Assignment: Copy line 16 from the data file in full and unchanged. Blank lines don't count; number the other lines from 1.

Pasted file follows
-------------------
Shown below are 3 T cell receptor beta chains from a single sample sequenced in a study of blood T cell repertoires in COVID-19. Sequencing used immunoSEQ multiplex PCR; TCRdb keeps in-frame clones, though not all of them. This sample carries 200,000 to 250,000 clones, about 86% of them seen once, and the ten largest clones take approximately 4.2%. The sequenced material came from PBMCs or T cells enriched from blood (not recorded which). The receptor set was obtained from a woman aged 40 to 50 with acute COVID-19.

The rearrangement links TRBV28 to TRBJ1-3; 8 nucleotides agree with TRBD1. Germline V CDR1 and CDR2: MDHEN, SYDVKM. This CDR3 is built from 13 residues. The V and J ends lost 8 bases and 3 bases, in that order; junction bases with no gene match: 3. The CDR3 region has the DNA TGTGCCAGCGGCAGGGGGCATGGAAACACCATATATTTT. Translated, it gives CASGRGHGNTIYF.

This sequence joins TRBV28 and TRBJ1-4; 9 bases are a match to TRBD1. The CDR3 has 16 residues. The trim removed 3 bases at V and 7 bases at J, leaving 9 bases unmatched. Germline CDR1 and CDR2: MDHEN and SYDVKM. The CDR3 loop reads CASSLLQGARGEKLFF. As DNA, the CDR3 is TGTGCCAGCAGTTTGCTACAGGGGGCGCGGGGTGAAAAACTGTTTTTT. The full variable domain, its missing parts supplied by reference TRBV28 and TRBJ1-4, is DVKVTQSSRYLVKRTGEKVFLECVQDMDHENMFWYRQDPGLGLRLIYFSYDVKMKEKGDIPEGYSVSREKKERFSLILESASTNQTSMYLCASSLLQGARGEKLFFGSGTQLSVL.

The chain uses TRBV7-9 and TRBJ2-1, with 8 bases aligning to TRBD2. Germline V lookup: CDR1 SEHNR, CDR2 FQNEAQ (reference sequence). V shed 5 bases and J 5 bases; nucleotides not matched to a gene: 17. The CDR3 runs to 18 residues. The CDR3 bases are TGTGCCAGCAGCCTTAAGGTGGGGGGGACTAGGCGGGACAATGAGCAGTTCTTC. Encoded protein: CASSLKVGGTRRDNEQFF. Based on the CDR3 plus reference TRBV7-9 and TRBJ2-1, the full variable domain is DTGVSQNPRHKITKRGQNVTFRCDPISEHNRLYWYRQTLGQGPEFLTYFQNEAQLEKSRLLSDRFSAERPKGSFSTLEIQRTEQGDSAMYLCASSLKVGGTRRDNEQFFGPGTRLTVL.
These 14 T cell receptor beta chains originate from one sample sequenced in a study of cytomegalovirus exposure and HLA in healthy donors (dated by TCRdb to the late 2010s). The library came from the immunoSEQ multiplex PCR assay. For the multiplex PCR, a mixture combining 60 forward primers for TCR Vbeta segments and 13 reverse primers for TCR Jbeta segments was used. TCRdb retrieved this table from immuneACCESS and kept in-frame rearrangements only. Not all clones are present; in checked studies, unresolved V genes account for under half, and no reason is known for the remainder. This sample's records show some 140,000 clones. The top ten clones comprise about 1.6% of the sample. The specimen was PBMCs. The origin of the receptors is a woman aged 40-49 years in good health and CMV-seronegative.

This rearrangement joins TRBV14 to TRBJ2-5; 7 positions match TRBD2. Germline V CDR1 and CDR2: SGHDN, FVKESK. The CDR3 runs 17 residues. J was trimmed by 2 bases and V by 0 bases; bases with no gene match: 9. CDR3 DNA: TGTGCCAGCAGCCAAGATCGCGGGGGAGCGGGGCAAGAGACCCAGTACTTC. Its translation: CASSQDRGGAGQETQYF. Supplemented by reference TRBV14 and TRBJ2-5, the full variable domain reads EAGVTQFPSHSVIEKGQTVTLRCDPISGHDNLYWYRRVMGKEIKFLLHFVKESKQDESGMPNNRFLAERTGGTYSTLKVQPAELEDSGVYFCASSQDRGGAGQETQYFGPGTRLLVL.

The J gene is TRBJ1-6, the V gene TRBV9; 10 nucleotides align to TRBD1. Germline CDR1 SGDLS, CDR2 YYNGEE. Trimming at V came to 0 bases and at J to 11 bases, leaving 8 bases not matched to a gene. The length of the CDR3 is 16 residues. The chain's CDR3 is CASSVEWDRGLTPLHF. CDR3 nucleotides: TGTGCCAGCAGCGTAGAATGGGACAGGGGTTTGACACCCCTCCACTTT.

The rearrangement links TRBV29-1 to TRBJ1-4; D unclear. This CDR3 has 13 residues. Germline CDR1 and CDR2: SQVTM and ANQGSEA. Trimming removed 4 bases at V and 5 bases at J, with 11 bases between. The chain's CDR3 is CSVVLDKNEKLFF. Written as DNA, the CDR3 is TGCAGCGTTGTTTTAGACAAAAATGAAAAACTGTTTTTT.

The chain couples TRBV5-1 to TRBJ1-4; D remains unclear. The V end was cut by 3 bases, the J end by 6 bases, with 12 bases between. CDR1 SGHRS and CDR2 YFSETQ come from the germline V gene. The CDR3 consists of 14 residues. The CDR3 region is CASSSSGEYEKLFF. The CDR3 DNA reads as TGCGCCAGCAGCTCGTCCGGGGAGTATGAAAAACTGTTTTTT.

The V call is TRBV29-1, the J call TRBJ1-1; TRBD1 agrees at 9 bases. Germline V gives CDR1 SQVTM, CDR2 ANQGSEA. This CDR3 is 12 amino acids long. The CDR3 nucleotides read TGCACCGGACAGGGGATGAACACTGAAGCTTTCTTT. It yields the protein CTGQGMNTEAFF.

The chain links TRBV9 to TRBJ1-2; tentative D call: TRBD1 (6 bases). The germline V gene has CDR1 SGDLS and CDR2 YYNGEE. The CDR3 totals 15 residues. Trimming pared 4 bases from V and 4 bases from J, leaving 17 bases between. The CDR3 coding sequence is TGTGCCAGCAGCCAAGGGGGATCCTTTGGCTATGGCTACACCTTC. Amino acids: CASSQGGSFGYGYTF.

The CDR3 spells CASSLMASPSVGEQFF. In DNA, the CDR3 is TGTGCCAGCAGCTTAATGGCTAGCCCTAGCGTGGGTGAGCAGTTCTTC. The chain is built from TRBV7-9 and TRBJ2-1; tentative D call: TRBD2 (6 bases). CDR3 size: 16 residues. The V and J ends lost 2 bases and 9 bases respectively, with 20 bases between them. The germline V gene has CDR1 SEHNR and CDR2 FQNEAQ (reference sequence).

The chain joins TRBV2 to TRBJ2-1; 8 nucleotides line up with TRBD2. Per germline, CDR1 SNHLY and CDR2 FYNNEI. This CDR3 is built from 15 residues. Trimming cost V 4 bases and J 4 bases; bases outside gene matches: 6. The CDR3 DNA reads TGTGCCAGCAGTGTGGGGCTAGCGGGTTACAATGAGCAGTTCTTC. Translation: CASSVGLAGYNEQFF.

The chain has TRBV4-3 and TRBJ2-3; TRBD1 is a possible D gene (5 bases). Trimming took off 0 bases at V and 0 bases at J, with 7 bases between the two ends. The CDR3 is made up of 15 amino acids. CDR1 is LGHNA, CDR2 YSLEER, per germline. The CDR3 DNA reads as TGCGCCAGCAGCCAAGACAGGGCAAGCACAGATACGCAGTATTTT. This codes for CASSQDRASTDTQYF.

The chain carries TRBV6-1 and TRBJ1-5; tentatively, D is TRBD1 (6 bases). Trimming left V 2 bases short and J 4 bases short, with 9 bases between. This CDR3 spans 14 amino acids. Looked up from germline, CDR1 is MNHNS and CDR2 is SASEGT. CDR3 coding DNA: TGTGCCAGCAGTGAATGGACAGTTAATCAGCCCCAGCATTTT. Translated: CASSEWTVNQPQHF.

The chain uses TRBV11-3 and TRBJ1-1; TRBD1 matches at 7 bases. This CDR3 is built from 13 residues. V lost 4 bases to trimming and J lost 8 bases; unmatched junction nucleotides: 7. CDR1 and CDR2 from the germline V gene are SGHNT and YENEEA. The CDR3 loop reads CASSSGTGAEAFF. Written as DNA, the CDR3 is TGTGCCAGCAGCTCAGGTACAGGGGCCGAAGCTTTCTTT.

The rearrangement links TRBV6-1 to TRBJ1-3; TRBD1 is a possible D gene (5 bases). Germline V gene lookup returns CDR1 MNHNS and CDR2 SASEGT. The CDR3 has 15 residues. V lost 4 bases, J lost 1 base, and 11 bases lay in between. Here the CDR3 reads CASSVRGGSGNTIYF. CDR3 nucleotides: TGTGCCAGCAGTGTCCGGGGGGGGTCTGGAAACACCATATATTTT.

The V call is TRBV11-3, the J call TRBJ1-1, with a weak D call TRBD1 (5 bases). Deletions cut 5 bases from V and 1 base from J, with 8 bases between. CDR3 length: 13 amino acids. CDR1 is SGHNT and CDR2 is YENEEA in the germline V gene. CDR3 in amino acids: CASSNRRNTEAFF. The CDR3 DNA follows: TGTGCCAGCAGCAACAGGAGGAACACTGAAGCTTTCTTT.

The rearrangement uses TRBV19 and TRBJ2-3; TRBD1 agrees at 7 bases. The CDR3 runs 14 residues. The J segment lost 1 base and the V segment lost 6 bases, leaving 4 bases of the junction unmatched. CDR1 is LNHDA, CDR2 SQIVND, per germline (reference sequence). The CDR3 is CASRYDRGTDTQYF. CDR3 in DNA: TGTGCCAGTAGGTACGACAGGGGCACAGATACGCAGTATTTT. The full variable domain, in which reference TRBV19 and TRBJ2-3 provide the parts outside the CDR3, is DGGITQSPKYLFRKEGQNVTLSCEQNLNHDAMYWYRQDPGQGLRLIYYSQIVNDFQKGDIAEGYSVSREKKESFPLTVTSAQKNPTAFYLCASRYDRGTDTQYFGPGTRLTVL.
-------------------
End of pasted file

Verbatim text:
The chain uses TRBV11-3 and TRBJ1-1; TRBD1 matches at 7 bases. This CDR3 is built from 13 residues. V lost 4 bases to trimming and J lost 8 bases; unmatched junction nucleotides: 7. CDR1 and CDR2 from the germline V gene are SGHNT and YENEEA. The CDR3 loop reads CASSSGTGAEAFF. Written as DNA, the CDR3 is TGTGCCAGCAGCTCAGGTACAGGGGCCGAAGCTTTCTTT.